"[W]here was the American press on September 7, 2002, a day when we sorely needed reporters? It was then that the White House propaganda drive began in earnest, with the appearance before television cameras of George Bush and Tony Blair at Camp David. Between them, the two politicians cited a �new� report from the UN�s International Atomic Energy Agency that allegedly stated that Iraq was �six months away� from building a nuclear weapon. �don�t know what more evidence we need," declared the president.
By the Brattleboro Reformer
Friday, June 10, 2005 - The frenzy over "Deep Throat" is fading. The hosannas over the brief, shining moment in history when reporters did their jobs and brought down a corrupt president are dying down.
Perhaps now, we can return to the present day and the multitude of opportunities that exist for latter-day Woodwards and Bernsteins to shine.
Granted, over the last three decades, journalists have become more timid and deferential to power. We need a few good journalists, ones who don't care what the power-brokers think of them, monitoring both sides of the political fence.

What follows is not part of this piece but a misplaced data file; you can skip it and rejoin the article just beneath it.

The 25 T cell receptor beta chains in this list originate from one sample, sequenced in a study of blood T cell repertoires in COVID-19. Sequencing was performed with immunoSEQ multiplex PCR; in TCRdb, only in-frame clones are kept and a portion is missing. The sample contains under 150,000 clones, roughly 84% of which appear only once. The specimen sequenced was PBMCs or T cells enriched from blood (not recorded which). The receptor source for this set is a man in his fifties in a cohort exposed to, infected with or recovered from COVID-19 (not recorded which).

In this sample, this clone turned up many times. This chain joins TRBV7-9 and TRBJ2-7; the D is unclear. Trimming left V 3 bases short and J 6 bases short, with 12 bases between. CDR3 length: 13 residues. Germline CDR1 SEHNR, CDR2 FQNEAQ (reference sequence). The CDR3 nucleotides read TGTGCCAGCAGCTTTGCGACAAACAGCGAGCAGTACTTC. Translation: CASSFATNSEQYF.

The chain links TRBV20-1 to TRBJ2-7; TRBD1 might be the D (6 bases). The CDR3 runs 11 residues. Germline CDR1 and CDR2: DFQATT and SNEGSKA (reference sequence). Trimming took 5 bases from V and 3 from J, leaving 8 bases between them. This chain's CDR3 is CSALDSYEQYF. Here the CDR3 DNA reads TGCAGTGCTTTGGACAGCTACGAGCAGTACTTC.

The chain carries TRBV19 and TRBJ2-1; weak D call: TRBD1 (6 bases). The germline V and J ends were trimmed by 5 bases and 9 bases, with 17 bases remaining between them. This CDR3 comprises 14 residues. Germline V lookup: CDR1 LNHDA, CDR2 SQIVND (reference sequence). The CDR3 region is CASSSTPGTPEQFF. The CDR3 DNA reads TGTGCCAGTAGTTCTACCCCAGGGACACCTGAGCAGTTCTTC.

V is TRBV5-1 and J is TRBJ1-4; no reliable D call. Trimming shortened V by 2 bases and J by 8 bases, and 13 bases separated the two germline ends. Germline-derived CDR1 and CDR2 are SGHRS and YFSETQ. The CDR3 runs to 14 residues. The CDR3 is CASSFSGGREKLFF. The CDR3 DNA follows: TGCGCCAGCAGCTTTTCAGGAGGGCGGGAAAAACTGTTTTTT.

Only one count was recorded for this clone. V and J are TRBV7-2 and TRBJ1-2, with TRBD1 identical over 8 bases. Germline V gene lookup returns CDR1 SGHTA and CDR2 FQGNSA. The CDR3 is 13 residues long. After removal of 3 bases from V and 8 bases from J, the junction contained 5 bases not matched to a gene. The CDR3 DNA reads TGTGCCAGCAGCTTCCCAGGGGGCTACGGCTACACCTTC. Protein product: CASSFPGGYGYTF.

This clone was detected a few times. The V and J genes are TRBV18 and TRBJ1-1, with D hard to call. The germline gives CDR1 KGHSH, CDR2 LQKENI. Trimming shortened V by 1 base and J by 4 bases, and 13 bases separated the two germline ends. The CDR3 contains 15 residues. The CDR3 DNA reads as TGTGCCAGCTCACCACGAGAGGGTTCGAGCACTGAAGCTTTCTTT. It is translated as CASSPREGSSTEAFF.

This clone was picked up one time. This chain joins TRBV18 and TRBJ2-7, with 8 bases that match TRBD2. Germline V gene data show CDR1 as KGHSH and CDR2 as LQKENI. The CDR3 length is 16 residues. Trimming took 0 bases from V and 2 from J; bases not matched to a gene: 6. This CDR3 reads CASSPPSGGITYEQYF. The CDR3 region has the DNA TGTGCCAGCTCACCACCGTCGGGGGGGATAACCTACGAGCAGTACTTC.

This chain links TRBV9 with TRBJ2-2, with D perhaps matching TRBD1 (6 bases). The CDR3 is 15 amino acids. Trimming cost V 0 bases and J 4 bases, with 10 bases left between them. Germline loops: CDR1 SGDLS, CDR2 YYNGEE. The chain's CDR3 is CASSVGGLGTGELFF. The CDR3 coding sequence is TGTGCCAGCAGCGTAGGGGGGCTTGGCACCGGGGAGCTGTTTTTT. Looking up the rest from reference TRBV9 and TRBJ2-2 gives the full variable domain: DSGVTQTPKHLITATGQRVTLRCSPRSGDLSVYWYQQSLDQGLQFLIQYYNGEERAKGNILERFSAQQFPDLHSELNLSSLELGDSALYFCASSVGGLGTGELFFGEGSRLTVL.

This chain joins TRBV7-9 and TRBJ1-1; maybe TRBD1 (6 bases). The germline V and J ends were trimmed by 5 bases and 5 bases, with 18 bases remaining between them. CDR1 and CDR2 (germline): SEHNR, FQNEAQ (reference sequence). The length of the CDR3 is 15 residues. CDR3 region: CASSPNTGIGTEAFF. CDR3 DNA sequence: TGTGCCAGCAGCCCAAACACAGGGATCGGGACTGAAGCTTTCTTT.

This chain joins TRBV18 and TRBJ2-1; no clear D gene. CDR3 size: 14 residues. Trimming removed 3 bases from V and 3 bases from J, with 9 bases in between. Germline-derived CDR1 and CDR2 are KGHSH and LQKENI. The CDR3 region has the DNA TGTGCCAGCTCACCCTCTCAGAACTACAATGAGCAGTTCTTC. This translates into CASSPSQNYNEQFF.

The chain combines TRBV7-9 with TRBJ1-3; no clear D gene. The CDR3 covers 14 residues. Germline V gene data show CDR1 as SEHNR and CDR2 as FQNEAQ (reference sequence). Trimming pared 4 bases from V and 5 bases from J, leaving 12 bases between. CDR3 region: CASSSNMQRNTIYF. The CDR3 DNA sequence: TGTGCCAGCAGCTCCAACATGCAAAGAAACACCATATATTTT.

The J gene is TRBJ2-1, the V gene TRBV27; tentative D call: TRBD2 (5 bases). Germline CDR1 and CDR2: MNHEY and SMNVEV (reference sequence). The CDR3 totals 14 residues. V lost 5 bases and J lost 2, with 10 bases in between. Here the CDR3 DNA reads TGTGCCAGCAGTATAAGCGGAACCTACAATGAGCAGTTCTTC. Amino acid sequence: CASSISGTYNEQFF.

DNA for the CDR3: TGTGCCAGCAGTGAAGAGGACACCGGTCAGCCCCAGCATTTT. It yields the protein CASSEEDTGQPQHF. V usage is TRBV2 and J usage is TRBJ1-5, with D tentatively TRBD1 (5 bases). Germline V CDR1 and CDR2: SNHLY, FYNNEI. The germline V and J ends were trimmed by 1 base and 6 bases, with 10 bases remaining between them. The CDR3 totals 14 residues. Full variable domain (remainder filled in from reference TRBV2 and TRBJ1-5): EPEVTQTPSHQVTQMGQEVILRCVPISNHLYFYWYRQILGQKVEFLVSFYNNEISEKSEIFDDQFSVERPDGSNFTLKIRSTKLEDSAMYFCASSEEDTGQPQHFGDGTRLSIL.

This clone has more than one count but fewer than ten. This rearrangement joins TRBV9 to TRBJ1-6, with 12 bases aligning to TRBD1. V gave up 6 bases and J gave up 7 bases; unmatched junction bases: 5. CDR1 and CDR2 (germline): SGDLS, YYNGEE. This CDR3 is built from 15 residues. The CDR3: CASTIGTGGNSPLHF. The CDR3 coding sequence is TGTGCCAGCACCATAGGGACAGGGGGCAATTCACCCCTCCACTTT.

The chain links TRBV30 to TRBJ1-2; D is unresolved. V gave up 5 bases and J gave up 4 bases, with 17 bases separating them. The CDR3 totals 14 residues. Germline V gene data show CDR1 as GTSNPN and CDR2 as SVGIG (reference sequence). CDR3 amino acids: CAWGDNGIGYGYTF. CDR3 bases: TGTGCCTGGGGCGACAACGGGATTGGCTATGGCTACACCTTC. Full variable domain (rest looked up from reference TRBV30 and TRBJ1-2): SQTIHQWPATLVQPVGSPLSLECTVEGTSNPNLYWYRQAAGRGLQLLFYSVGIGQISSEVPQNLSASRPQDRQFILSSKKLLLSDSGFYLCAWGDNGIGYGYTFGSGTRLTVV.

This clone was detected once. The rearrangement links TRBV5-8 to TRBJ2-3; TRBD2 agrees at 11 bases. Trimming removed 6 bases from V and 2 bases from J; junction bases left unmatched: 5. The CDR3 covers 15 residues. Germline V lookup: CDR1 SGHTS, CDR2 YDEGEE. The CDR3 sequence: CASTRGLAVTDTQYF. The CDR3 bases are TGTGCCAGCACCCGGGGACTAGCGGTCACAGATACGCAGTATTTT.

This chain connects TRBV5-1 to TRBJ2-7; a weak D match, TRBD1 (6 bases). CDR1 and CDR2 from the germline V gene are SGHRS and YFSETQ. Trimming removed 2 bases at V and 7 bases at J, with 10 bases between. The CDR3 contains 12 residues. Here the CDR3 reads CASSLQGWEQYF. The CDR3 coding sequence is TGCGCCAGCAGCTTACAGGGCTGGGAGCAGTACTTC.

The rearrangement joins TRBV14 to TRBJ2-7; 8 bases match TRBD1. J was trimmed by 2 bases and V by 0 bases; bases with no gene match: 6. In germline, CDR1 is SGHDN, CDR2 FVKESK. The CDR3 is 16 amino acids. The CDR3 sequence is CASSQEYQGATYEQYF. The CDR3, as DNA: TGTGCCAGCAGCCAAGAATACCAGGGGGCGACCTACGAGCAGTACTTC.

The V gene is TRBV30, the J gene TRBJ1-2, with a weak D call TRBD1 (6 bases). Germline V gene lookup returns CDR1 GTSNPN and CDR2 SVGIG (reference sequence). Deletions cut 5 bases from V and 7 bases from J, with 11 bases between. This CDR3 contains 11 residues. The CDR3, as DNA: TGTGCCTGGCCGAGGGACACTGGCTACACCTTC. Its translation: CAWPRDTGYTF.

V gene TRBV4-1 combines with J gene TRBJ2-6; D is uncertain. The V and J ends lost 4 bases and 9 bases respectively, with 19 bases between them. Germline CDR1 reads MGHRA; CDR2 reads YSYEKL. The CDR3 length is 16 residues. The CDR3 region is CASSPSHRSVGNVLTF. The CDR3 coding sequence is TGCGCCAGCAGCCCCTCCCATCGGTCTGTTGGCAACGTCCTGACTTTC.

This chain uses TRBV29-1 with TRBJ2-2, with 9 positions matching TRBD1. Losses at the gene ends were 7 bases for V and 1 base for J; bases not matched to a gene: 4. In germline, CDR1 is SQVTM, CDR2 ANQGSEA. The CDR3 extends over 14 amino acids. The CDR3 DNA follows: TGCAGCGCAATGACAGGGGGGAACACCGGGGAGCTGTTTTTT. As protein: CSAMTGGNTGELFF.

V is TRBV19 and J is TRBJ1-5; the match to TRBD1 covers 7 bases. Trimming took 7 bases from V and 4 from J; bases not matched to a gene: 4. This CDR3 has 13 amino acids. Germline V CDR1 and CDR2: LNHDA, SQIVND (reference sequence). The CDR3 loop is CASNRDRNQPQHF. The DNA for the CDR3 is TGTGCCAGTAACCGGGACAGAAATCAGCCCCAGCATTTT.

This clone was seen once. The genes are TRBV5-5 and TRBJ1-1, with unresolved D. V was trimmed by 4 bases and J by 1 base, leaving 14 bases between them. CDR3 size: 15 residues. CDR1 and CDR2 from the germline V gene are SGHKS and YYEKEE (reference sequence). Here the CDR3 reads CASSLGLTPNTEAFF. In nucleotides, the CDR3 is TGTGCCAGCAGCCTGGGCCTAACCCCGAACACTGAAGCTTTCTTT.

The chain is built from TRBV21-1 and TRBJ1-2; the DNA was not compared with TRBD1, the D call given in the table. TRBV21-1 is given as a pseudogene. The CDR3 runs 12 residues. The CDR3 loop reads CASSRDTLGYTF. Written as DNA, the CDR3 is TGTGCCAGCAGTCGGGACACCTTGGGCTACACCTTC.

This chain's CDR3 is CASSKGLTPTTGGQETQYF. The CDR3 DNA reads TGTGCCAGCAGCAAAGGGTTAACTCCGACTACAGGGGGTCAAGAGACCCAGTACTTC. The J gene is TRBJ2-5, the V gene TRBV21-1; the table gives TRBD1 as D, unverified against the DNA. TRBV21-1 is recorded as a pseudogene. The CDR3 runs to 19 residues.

Bush and 'the memo'
Friday, June 10, 2005
PRESIDENT BUSH apparently thinks he can dismiss the damning "Downing Street memo" with a few glib words.
If he is right, it is a sad commentary on the state of American democracy and values.
The memo, recounting the details of a July 23, 2002, meeting at British Prime Minister Tony Blair's official residence on 10 Downing St., strongly suggested that the message had been sent across the Atlantic that the Bush White House had made the decision to wage war on Iraq. The minutes of the meeting indicated that Blair and his top-level intelligence and foreign-policy aides were given clear signals that military action was "inevitable."
By Tony Allen-Mills, Washington correspondent of The Sunday Times, for Times Online